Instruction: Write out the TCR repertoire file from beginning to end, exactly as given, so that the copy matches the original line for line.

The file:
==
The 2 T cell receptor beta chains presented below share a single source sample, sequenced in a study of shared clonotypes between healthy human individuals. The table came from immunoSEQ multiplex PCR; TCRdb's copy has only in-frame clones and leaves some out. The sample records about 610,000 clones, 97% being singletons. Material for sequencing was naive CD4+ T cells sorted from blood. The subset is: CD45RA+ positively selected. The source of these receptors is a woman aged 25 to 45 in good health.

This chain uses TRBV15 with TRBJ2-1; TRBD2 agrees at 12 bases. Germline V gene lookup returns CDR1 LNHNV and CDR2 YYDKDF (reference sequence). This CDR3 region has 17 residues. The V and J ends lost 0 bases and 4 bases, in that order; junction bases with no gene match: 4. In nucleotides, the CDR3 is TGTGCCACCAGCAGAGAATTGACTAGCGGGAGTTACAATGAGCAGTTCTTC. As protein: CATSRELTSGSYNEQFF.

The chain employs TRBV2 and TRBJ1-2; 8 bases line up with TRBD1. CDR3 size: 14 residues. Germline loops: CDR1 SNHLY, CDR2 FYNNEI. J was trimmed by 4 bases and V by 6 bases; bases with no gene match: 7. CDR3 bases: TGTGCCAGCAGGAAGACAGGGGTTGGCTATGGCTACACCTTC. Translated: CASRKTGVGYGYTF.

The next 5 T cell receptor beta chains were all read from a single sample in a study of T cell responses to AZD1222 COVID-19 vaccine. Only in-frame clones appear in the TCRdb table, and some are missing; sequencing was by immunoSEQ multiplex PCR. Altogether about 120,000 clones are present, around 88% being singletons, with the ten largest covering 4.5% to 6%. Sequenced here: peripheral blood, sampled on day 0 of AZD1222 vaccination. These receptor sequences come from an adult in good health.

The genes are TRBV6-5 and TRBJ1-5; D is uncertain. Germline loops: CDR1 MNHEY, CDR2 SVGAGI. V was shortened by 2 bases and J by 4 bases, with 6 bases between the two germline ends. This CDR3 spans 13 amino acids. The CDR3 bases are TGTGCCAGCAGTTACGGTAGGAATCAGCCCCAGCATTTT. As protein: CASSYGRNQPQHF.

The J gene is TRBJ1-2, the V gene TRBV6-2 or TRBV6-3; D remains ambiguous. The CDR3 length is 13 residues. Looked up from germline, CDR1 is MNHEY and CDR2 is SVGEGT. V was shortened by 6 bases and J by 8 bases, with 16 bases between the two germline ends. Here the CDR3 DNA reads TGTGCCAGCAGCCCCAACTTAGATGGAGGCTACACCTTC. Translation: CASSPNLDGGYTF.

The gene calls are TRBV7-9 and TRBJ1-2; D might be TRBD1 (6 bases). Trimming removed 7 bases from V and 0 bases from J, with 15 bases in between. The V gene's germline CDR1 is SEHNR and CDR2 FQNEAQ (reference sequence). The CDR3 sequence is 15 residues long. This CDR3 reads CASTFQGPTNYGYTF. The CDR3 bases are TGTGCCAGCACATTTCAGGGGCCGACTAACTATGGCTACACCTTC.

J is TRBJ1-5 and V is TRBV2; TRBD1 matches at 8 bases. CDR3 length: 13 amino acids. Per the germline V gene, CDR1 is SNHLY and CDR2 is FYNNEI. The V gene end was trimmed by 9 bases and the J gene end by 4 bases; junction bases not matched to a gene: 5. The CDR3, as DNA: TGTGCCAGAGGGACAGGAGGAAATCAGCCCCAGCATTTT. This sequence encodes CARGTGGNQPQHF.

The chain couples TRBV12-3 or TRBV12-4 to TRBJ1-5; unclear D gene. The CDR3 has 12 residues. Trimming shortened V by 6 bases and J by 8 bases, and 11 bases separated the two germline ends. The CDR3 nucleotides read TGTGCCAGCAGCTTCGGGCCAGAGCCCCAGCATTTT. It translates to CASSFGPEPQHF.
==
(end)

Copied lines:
The 2 T cell receptor beta chains presented below share a single source sample, sequenced in a study of shared clonotypes between healthy human individuals. The table came from immunoSEQ multiplex PCR; TCRdb's copy has only in-frame clones and leaves some out. The sample records about 610,000 clones, 97% being singletons. Material for sequencing was naive CD4+ T cells sorted from blood. The subset is: CD45RA+ positively selected. The source of these receptors is a woman aged 25 to 45 in good health.

This chain uses TRBV15 with TRBJ2-1; TRBD2 agrees at 12 bases. Germline V gene lookup returns CDR1 LNHNV and CDR2 YYDKDF (reference sequence). This CDR3 region has 17 residues. The V and J ends lost 0 bases and 4 bases, in that order; junction bases with no gene match: 4. In nucleotides, the CDR3 is TGTGCCACCAGCAGAGAATTGACTAGCGGGAGTTACAATGAGCAGTTCTTC. As protein: CATSRELTSGSYNEQFF.

The chain employs TRBV2 and TRBJ1-2; 8 bases line up with TRBD1. CDR3 size: 14 residues. Germline loops: CDR1 SNHLY, CDR2 FYNNEI. J was trimmed by 4 bases and V by 6 bases; bases with no gene match: 7. CDR3 bases: TGTGCCAGCAGGAAGACAGGGGTTGGCTATGGCTACACCTTC. Translated: CASRKTGVGYGYTF.

The next 5 T cell receptor beta chains were all read from a single sample in a study of T cell responses to AZD1222 COVID-19 vaccine. Only in-frame clones appear in the TCRdb table, and some are missing; sequencing was by immunoSEQ multiplex PCR. Altogether about 120,000 clones are present, around 88% being singletons, with the ten largest covering 4.5% to 6%. Sequenced here: peripheral blood, sampled on day 0 of AZD1222 vaccination. These receptor sequences come from an adult in good health.

The genes are TRBV6-5 and TRBJ1-5; D is uncertain. Germline loops: CDR1 MNHEY, CDR2 SVGAGI. V was shortened by 2 bases and J by 4 bases, with 6 bases between the two germline ends. This CDR3 spans 13 amino acids. The CDR3 bases are TGTGCCAGCAGTTACGGTAGGAATCAGCCCCAGCATTTT. As protein: CASSYGRNQPQHF.

The J gene is TRBJ1-2, the V gene TRBV6-2 or TRBV6-3; D remains ambiguous. The CDR3 length is 13 residues. Looked up from germline, CDR1 is MNHEY and CDR2 is SVGEGT. V was shortened by 6 bases and J by 8 bases, with 16 bases between the two germline ends. Here the CDR3 DNA reads TGTGCCAGCAGCCCCAACTTAGATGGAGGCTACACCTTC. Translation: CASSPNLDGGYTF.

The gene calls are TRBV7-9 and TRBJ1-2; D might be TRBD1 (6 bases). Trimming removed 7 bases from V and 0 bases from J, with 15 bases in between. The V gene's germline CDR1 is SEHNR and CDR2 FQNEAQ (reference sequence). The CDR3 sequence is 15 residues long. This CDR3 reads CASTFQGPTNYGYTF. The CDR3 bases are TGTGCCAGCACATTTCAGGGGCCGACTAACTATGGCTACACCTTC.

J is TRBJ1-5 and V is TRBV2; TRBD1 matches at 8 bases. CDR3 length: 13 amino acids. Per the germline V gene, CDR1 is SNHLY and CDR2 is FYNNEI. The V gene end was trimmed by 9 bases and the J gene end by 4 bases; junction bases not matched to a gene: 5. The CDR3, as DNA: TGTGCCAGAGGGACAGGAGGAAATCAGCCCCAGCATTTT. This sequence encodes CARGTGGNQPQHF.

The chain couples TRBV12-3 or TRBV12-4 to TRBJ1-5; unclear D gene. The CDR3 has 12 residues. Trimming shortened V by 6 bases and J by 8 bases, and 11 bases separated the two germline ends. The CDR3 nucleotides read TGTGCCAGCAGCTTCGGGCCAGAGCCCCAGCATTTT. It translates to CASSFGPEPQHF.